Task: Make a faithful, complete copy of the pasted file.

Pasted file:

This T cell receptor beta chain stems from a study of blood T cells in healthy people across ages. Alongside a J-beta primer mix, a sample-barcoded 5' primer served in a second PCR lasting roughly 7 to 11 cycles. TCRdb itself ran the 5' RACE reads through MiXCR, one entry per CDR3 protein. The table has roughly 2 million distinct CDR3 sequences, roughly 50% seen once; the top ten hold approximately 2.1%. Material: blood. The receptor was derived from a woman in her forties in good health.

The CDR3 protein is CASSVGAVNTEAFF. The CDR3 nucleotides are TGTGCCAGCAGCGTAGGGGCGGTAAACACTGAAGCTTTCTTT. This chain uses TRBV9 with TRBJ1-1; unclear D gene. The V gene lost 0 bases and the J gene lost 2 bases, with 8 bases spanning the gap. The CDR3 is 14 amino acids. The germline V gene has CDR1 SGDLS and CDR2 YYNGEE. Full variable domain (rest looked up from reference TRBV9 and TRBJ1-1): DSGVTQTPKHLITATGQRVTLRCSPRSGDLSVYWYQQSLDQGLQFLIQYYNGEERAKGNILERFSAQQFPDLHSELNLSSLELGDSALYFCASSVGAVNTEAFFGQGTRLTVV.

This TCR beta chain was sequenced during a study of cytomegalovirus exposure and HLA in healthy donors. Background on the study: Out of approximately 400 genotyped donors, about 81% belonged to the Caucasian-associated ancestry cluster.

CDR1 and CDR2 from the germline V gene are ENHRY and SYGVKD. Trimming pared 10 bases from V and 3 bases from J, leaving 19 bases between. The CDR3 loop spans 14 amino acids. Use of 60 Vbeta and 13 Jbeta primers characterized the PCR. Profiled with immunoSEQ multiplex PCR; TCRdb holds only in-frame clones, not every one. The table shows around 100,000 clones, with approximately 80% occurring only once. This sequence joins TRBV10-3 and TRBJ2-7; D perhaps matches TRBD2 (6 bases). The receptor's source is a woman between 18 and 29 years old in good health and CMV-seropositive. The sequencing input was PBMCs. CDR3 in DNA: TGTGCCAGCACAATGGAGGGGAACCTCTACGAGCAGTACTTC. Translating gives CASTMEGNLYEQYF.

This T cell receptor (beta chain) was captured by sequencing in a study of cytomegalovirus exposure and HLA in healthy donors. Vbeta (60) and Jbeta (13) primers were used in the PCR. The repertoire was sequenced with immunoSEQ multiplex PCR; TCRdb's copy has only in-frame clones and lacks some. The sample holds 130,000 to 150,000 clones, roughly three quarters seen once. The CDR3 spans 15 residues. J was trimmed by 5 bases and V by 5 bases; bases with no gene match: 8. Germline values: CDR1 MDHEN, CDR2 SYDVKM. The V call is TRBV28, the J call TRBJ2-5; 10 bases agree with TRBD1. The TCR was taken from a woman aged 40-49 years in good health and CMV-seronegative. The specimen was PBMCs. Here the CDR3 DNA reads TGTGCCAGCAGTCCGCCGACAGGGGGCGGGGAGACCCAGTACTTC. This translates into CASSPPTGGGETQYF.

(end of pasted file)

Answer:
This T cell receptor beta chain stems from a study of blood T cells in healthy people across ages. Alongside a J-beta primer mix, a sample-barcoded 5' primer served in a second PCR lasting roughly 7 to 11 cycles. TCRdb itself ran the 5' RACE reads through MiXCR, one entry per CDR3 protein. The table has roughly 2 million distinct CDR3 sequences, roughly 50% seen once; the top ten hold approximately 2.1%. Material: blood. The receptor was derived from a woman in her forties in good health.

The CDR3 protein is CASSVGAVNTEAFF. The CDR3 nucleotides are TGTGCCAGCAGCGTAGGGGCGGTAAACACTGAAGCTTTCTTT. This chain uses TRBV9 with TRBJ1-1; unclear D gene. The V gene lost 0 bases and the J gene lost 2 bases, with 8 bases spanning the gap. The CDR3 is 14 amino acids. The germline V gene has CDR1 SGDLS and CDR2 YYNGEE. Full variable domain (rest looked up from reference TRBV9 and TRBJ1-1): DSGVTQTPKHLITATGQRVTLRCSPRSGDLSVYWYQQSLDQGLQFLIQYYNGEERAKGNILERFSAQQFPDLHSELNLSSLELGDSALYFCASSVGAVNTEAFFGQGTRLTVV.

This TCR beta chain was sequenced during a study of cytomegalovirus exposure and HLA in healthy donors. Background on the study: Out of approximately 400 genotyped donors, about 81% belonged to the Caucasian-associated ancestry cluster.

CDR1 and CDR2 from the germline V gene are ENHRY and SYGVKD. Trimming pared 10 bases from V and 3 bases from J, leaving 19 bases between. The CDR3 loop spans 14 amino acids. Use of 60 Vbeta and 13 Jbeta primers characterized the PCR. Profiled with immunoSEQ multiplex PCR; TCRdb holds only in-frame clones, not every one. The table shows around 100,000 clones, with approximately 80% occurring only once. This sequence joins TRBV10-3 and TRBJ2-7; D perhaps matches TRBD2 (6 bases). The receptor's source is a woman between 18 and 29 years old in good health and CMV-seropositive. The sequencing input was PBMCs. CDR3 in DNA: TGTGCCAGCACAATGGAGGGGAACCTCTACGAGCAGTACTTC. Translating gives CASTMEGNLYEQYF.

This T cell receptor (beta chain) was captured by sequencing in a study of cytomegalovirus exposure and HLA in healthy donors. Vbeta (60) and Jbeta (13) primers were used in the PCR. The repertoire was sequenced with immunoSEQ multiplex PCR; TCRdb's copy has only in-frame clones and lacks some. The sample holds 130,000 to 150,000 clones, roughly three quarters seen once. The CDR3 spans 15 residues. J was trimmed by 5 bases and V by 5 bases; bases with no gene match: 8. Germline values: CDR1 MDHEN, CDR2 SYDVKM. The V call is TRBV28, the J call TRBJ2-5; 10 bases agree with TRBD1. The TCR was taken from a woman aged 40-49 years in good health and CMV-seronegative. The specimen was PBMCs. Here the CDR3 DNA reads TGTGCCAGCAGTCCGCCGACAGGGGGCGGGGAGACCCAGTACTTC. This translates into CASSPPTGGGETQYF.